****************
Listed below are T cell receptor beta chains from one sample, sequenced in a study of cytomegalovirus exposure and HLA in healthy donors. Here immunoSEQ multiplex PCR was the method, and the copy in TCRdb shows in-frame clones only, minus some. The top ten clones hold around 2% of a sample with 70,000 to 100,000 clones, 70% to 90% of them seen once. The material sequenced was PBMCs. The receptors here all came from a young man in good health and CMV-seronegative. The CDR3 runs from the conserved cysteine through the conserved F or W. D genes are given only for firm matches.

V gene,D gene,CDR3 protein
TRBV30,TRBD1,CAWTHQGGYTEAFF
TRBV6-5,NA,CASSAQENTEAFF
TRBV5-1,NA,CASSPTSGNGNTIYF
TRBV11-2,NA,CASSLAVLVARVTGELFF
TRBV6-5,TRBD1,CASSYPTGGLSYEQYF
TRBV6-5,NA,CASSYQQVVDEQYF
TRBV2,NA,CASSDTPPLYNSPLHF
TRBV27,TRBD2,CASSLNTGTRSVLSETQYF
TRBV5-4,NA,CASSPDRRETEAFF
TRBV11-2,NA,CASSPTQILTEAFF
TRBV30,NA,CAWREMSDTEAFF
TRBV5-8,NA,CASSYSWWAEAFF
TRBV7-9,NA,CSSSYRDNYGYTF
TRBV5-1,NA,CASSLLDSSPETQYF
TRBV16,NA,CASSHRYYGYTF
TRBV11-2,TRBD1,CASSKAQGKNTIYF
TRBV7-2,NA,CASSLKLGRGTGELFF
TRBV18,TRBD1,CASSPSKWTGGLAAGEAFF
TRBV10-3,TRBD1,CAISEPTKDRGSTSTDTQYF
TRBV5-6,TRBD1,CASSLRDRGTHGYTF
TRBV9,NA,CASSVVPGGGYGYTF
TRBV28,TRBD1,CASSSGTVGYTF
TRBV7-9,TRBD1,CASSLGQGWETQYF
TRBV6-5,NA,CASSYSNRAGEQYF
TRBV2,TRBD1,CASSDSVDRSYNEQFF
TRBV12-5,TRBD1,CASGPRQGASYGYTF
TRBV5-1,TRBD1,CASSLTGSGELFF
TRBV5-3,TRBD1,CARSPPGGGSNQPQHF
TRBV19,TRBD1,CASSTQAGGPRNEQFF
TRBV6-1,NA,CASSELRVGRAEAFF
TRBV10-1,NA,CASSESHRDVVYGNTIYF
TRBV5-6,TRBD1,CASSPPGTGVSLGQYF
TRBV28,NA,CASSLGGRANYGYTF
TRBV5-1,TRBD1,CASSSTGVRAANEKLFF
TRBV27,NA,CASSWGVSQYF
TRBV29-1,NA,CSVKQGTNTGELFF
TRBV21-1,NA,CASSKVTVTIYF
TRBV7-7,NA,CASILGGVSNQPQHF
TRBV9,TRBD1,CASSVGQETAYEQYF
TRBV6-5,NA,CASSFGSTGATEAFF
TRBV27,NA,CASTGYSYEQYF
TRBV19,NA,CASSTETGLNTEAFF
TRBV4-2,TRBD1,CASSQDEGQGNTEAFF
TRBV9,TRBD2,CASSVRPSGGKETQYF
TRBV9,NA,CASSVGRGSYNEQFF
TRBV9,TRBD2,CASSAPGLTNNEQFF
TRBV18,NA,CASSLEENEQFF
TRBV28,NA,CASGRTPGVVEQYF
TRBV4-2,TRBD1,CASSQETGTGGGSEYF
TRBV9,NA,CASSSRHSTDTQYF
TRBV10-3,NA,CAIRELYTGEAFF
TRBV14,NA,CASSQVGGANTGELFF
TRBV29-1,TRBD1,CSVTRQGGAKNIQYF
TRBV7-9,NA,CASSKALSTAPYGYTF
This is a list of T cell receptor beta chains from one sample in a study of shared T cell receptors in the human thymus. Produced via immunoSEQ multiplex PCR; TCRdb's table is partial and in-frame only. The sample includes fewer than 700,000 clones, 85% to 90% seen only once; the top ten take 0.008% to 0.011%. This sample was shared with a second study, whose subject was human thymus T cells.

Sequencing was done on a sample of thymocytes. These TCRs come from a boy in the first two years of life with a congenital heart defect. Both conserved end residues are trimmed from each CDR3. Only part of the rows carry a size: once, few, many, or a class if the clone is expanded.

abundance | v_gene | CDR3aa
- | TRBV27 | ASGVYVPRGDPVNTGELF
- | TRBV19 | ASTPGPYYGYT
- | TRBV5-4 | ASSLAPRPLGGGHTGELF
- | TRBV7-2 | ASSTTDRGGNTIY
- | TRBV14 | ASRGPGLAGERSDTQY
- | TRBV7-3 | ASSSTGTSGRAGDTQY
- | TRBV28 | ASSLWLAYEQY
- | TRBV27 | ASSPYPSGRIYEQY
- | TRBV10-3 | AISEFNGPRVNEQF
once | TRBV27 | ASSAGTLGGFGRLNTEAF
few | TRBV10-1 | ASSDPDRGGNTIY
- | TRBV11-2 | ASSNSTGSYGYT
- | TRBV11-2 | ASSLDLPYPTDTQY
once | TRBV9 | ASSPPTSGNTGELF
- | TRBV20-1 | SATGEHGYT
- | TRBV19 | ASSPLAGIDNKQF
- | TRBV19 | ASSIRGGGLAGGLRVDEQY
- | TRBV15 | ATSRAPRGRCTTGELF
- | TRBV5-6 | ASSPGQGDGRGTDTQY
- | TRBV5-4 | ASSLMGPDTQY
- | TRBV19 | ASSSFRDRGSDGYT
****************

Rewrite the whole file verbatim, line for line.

Listed below are T cell receptor beta chains from one sample, sequenced in a study of cytomegalovirus exposure and HLA in healthy donors. Here immunoSEQ multiplex PCR was the method, and the copy in TCRdb shows in-frame clones only, minus some. The top ten clones hold around 2% of a sample with 70,000 to 100,000 clones, 70% to 90% of them seen once. The material sequenced was PBMCs. The receptors here all came from a young man in good health and CMV-seronegative. The CDR3 runs from the conserved cysteine through the conserved F or W. D genes are given only for firm matches.

V gene,D gene,CDR3 protein
TRBV30,TRBD1,CAWTHQGGYTEAFF
TRBV6-5,NA,CASSAQENTEAFF
TRBV5-1,NA,CASSPTSGNGNTIYF
TRBV11-2,NA,CASSLAVLVARVTGELFF
TRBV6-5,TRBD1,CASSYPTGGLSYEQYF
TRBV6-5,NA,CASSYQQVVDEQYF
TRBV2,NA,CASSDTPPLYNSPLHF
TRBV27,TRBD2,CASSLNTGTRSVLSETQYF
TRBV5-4,NA,CASSPDRRETEAFF
TRBV11-2,NA,CASSPTQILTEAFF
TRBV30,NA,CAWREMSDTEAFF
TRBV5-8,NA,CASSYSWWAEAFF
TRBV7-9,NA,CSSSYRDNYGYTF
TRBV5-1,NA,CASSLLDSSPETQYF
TRBV16,NA,CASSHRYYGYTF
TRBV11-2,TRBD1,CASSKAQGKNTIYF
TRBV7-2,NA,CASSLKLGRGTGELFF
TRBV18,TRBD1,CASSPSKWTGGLAAGEAFF
TRBV10-3,TRBD1,CAISEPTKDRGSTSTDTQYF
TRBV5-6,TRBD1,CASSLRDRGTHGYTF
TRBV9,NA,CASSVVPGGGYGYTF
TRBV28,TRBD1,CASSSGTVGYTF
TRBV7-9,TRBD1,CASSLGQGWETQYF
TRBV6-5,NA,CASSYSNRAGEQYF
TRBV2,TRBD1,CASSDSVDRSYNEQFF
TRBV12-5,TRBD1,CASGPRQGASYGYTF
TRBV5-1,TRBD1,CASSLTGSGELFF
TRBV5-3,TRBD1,CARSPPGGGSNQPQHF
TRBV19,TRBD1,CASSTQAGGPRNEQFF
TRBV6-1,NA,CASSELRVGRAEAFF
TRBV10-1,NA,CASSESHRDVVYGNTIYF
TRBV5-6,TRBD1,CASSPPGTGVSLGQYF
TRBV28,NA,CASSLGGRANYGYTF
TRBV5-1,TRBD1,CASSSTGVRAANEKLFF
TRBV27,NA,CASSWGVSQYF
TRBV29-1,NA,CSVKQGTNTGELFF
TRBV21-1,NA,CASSKVTVTIYF
TRBV7-7,NA,CASILGGVSNQPQHF
TRBV9,TRBD1,CASSVGQETAYEQYF
TRBV6-5,NA,CASSFGSTGATEAFF
TRBV27,NA,CASTGYSYEQYF
TRBV19,NA,CASSTETGLNTEAFF
TRBV4-2,TRBD1,CASSQDEGQGNTEAFF
TRBV9,TRBD2,CASSVRPSGGKETQYF
TRBV9,NA,CASSVGRGSYNEQFF
TRBV9,TRBD2,CASSAPGLTNNEQFF
TRBV18,NA,CASSLEENEQFF
TRBV28,NA,CASGRTPGVVEQYF
TRBV4-2,TRBD1,CASSQETGTGGGSEYF
TRBV9,NA,CASSSRHSTDTQYF
TRBV10-3,NA,CAIRELYTGEAFF
TRBV14,NA,CASSQVGGANTGELFF
TRBV29-1,TRBD1,CSVTRQGGAKNIQYF
TRBV7-9,NA,CASSKALSTAPYGYTF
This is a list of T cell receptor beta chains from one sample in a study of shared T cell receptors in the human thymus. Produced via immunoSEQ multiplex PCR; TCRdb's table is partial and in-frame only. The sample includes fewer than 700,000 clones, 85% to 90% seen only once; the top ten take 0.008% to 0.011%. This sample was shared with a second study, whose subject was human thymus T cells.

Sequencing was done on a sample of thymocytes. These TCRs come from a boy in the first two years of life with a congenital heart defect. Both conserved end residues are trimmed from each CDR3. Only part of the rows carry a size: once, few, many, or a class if the clone is expanded.

abundance | v_gene | CDR3aa
- | TRBV27 | ASGVYVPRGDPVNTGELF
- | TRBV19 | ASTPGPYYGYT
- | TRBV5-4 | ASSLAPRPLGGGHTGELF
- | TRBV7-2 | ASSTTDRGGNTIY
- | TRBV14 | ASRGPGLAGERSDTQY
- | TRBV7-3 | ASSSTGTSGRAGDTQY
- | TRBV28 | ASSLWLAYEQY
- | TRBV27 | ASSPYPSGRIYEQY
- | TRBV10-3 | AISEFNGPRVNEQF
once | TRBV27 | ASSAGTLGGFGRLNTEAF
few | TRBV10-1 | ASSDPDRGGNTIY
- | TRBV11-2 | ASSNSTGSYGYT
- | TRBV11-2 | ASSLDLPYPTDTQY
once | TRBV9 | ASSPPTSGNTGELF
- | TRBV20-1 | SATGEHGYT
- | TRBV19 | ASSPLAGIDNKQF
- | TRBV19 | ASSIRGGGLAGGLRVDEQY
- | TRBV15 | ATSRAPRGRCTTGELF
- | TRBV5-6 | ASSPGQGDGRGTDTQY
- | TRBV5-4 | ASSLMGPDTQY
- | TRBV19 | ASSSFRDRGSDGYT